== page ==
Plié-ing On Carpeted Surface
I’ve never understood why some barre studios opt for wall-to-wall carpet their joints. Isn’t that impossible to get sweat out of? Isn’t that just a terribly slippery surface for movement? Oh my gosh do you think that’s why the studios are carpeted?! Sorry, sorry, I’ll keep the conspiracy theories to myself and just stick with evaluating the sock equivalent of candy buttons.
Carpet for the most part tends to work fine with all five pairs unless you’re on your tiptoes; then you’ll need all the help you can get. All the socks tested passed our carpet test on a surface similar to the one found on The Bar Method, Physique57 and Pure Barre’s studio floors, but when doing the dreaded plank pose, they slipped and slid under the pressure.
Winner: Pop Physique. Again! Their grippy dots act like a magical kickstand to keep you from sliding.
Popping Your Tush Up On A Mat
There’s always some sort of an ass-dance in barre class that involves you sticking your heels further off the ground than even Christian Louboutin himself would encourage. Physique57, Exhale and The Bar Method all worked decently on a black plushy mat, but still, there was definite slip.
Winner: Pop Physique and Pure Barre. The grip ability between the two was both impeccable and too close to call.
So, which pair should you invest in?
Definitely Pop Physique.
Their ballet-inspired design alone is worth owning a pair, and the grips prove to hold on more tightly than a Tinder date who simply cannot get the hint. Never has a sock stood up to so much while looking so good. And what are those dots made of, rubber cement? The performance level on these is out of this carpet-lined or wood-paneled world. But, if you’re a traditionalist who’s into the black tank-black leggings-black socks look, Pure Barre’s are a strong contender and worthy buy, as they’re the best of the full sock options. They’ll take you through any workout, and if you slip a little bit during planks, well hey, that’s just the floor telling you to take a break.
Still curious? Here’s the full 411 on all the grippy-bottomed ones we tested:
Design: The brand’s new limited-edition design is thinner than the traditional plushy grip sock, and includes a unique top-of-foot cutout.
Grips: Thick, sticky dots as well as sticky, oversized cheeky phrases like "Barre Whore" and "J’Adore Barre"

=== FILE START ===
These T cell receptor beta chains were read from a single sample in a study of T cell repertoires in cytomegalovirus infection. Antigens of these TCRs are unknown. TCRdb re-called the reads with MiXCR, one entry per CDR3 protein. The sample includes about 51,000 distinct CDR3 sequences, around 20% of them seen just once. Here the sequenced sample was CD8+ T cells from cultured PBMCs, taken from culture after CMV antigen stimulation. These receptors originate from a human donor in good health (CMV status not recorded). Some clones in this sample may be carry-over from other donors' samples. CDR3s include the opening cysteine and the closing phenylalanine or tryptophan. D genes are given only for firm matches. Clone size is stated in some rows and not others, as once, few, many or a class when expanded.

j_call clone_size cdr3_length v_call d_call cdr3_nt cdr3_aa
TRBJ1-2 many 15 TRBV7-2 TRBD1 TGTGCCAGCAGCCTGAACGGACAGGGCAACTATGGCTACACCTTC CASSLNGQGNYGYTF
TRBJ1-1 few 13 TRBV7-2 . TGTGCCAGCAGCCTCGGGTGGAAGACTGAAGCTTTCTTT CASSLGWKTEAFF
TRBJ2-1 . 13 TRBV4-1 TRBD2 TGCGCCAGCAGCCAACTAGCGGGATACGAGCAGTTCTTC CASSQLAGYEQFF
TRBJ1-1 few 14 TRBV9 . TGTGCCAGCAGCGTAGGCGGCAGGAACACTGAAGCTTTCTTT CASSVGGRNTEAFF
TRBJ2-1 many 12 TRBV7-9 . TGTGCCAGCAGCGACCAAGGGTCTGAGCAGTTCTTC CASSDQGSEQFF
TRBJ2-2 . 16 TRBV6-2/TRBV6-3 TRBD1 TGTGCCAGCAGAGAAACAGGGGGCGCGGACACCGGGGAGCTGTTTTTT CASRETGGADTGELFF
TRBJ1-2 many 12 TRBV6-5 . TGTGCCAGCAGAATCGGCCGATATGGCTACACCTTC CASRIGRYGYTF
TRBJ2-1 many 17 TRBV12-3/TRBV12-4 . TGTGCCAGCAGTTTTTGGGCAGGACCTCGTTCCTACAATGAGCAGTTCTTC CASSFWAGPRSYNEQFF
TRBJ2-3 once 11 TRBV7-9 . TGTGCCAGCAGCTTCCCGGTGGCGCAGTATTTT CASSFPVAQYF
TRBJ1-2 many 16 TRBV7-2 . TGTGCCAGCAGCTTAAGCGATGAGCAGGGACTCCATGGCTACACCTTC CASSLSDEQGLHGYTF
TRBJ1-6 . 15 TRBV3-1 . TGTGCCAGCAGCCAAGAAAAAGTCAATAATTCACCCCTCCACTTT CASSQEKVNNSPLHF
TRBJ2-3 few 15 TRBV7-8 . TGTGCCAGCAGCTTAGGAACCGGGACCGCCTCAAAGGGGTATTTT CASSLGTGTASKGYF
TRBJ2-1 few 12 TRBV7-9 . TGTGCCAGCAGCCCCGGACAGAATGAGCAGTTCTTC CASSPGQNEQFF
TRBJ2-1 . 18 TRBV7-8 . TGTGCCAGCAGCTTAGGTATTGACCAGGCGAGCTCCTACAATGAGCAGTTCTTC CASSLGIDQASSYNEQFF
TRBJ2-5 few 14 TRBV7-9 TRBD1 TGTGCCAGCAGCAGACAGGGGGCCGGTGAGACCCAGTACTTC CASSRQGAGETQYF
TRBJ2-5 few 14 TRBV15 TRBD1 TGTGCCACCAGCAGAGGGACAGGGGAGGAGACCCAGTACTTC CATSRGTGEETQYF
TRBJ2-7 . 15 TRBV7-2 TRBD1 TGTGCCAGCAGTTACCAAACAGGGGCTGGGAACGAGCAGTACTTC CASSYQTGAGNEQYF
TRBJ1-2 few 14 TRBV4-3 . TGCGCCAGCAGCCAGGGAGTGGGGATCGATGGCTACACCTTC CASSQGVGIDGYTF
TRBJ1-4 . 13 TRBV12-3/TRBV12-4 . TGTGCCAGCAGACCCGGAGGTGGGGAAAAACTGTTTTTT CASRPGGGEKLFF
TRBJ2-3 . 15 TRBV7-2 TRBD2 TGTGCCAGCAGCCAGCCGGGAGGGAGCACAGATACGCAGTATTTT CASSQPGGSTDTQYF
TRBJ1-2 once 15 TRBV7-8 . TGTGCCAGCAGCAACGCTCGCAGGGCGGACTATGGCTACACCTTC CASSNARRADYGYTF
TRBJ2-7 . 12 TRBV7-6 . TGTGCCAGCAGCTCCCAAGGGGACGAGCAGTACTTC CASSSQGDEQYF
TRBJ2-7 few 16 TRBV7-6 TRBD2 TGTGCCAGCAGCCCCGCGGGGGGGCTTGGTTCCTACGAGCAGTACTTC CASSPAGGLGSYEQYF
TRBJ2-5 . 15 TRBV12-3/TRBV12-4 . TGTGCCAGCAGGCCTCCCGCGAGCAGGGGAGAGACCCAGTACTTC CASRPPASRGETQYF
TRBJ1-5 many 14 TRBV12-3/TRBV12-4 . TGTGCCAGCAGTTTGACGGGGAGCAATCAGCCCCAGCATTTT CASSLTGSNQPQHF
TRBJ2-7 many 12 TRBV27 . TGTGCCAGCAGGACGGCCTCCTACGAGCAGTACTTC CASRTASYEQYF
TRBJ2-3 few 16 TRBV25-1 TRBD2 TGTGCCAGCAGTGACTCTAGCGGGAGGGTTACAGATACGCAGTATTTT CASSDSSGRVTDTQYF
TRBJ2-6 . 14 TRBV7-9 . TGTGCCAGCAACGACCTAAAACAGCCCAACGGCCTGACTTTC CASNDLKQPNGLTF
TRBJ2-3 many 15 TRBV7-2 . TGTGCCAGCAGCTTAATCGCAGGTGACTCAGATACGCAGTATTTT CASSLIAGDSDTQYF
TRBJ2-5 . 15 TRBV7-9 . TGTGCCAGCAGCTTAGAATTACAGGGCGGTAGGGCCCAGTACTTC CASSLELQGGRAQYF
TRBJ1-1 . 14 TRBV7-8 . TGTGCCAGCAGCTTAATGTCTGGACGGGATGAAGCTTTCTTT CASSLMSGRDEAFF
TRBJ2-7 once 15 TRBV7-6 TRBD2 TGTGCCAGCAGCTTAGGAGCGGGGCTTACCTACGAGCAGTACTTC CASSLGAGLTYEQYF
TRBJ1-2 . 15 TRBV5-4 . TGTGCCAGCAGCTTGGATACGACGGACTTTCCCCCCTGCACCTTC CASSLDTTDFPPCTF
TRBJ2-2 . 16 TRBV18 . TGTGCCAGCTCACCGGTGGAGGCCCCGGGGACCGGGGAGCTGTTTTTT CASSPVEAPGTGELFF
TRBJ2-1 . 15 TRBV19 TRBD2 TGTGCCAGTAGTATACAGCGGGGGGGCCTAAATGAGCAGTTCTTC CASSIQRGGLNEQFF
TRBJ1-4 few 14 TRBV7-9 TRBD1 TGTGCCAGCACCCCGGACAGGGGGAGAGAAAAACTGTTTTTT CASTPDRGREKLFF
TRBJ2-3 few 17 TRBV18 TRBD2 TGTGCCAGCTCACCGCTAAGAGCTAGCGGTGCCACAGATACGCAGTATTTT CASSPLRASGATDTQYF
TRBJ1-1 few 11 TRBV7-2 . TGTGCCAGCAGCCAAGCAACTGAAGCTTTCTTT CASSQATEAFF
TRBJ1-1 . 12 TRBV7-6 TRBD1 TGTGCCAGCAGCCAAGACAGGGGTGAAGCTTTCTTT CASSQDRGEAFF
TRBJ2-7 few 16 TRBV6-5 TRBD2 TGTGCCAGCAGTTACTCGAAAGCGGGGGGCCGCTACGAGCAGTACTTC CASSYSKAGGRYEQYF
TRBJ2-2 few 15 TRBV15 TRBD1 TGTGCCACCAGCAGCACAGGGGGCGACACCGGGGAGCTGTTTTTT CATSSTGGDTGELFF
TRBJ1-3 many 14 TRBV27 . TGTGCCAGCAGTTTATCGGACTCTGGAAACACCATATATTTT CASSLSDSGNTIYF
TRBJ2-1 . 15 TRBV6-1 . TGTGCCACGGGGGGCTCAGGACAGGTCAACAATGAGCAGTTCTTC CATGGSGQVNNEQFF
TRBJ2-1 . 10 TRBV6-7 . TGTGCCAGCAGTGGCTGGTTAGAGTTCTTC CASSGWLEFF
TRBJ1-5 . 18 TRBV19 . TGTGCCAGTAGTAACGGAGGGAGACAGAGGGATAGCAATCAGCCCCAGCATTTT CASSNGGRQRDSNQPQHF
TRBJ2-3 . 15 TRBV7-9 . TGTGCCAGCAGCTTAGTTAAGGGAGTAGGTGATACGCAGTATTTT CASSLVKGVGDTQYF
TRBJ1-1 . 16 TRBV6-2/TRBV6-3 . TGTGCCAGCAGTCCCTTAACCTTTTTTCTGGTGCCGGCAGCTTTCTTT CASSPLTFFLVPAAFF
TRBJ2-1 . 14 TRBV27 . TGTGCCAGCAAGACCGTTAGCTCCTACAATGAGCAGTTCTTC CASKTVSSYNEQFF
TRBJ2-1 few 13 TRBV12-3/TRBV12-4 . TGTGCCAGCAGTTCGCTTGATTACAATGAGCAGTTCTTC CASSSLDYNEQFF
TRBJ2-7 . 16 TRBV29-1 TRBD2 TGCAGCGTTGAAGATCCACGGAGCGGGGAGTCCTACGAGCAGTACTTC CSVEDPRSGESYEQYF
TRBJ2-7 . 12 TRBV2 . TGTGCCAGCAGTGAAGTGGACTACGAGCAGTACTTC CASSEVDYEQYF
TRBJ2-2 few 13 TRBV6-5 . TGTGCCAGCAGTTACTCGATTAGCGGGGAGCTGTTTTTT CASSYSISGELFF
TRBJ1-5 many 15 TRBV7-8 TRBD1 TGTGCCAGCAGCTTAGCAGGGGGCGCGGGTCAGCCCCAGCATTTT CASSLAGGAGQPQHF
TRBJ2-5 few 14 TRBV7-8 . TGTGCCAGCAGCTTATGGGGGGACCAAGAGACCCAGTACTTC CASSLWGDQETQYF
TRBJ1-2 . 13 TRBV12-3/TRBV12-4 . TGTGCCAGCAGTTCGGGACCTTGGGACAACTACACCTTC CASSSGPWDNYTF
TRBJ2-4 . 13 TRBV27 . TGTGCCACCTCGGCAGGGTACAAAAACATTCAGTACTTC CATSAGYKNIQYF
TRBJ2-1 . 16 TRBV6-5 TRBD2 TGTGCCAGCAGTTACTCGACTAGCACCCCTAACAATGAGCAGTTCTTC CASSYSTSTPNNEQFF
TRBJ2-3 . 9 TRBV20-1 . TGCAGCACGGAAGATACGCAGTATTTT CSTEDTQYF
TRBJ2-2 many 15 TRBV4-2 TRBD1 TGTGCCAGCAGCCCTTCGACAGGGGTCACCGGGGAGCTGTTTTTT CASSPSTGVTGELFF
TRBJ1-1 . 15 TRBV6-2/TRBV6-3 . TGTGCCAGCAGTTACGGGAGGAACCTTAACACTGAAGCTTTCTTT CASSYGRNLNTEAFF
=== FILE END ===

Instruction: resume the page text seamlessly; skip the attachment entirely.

Material: 82% Bamboo, 16% Polyester, 2% Spandex
Size, Cost and Color: They come in one size fits most, retail for $12 and are available in grey, pink, purple, black and mint.
Design: Thick, plush ankle socks with Pure Barre sewn into the toe as well as a ribbed bridge and ankle.
Grips: Semi-sticky flat dots as well as the Pure Barre insignia in grippy text.
Material: 89% Cotton, 8% Polyester, 2% Nylon, 1% Spandex
Size, Cost and Color: They come in two sizes, and the socks are always black, but Pure Barre offers a variety of bright-colored bottom dots; all colors retail for $12.
Design: Thick, semi-plush ankle socks with Exhale sewn into the toe as well ribbed athletic detailing in the bridge as well as the plush, ribbed ankle tab.
Grips: Sticky flat dots in tight lines as well as the Exhale insignia in grippy text.
Material: 86% organic cotton, 13% spandex, 1% nylon
Size, Cost and Color: Exhale socks come in four sizes ranging from x-small to large and retail for $14. They also come in two colors, black and slate gray.
Design: Semi-thick ankle socks with inspirational phrases or Bar Method’s symbol sewn into the toe, as well as ribbed detailing in the bridge and a plush, ribbed ankle tab.
Grips: Sticky flat dots condensed into very tight lines as well as The Bar Method insignia in grippy text.
Material: 82% cotton, 16% polyester, 2% spandex
Size, Cost and Color: The Bar Method’s socks come in three sizes ranging from small to large and come in a full rainbow of colors with varied phrases on the toe. They retail for $13.
Design: Semi-thick ankle socks with Physique 57 sewn into the toe as well as ribbed detailing in the bridge and 57 sewn into the plush, ribbed ankle tab.
Grips: Sticky flat dots in tight lines as well as the Physique57 insignia in grippy text.
Material: 86% Cotton, 13% Spandex, 1% Nylon
Size, Cost and Color: Physique57 socks come in two sizes, medium and large, and are available in black with blue bottoms. Socks are available online in a set of two for $22.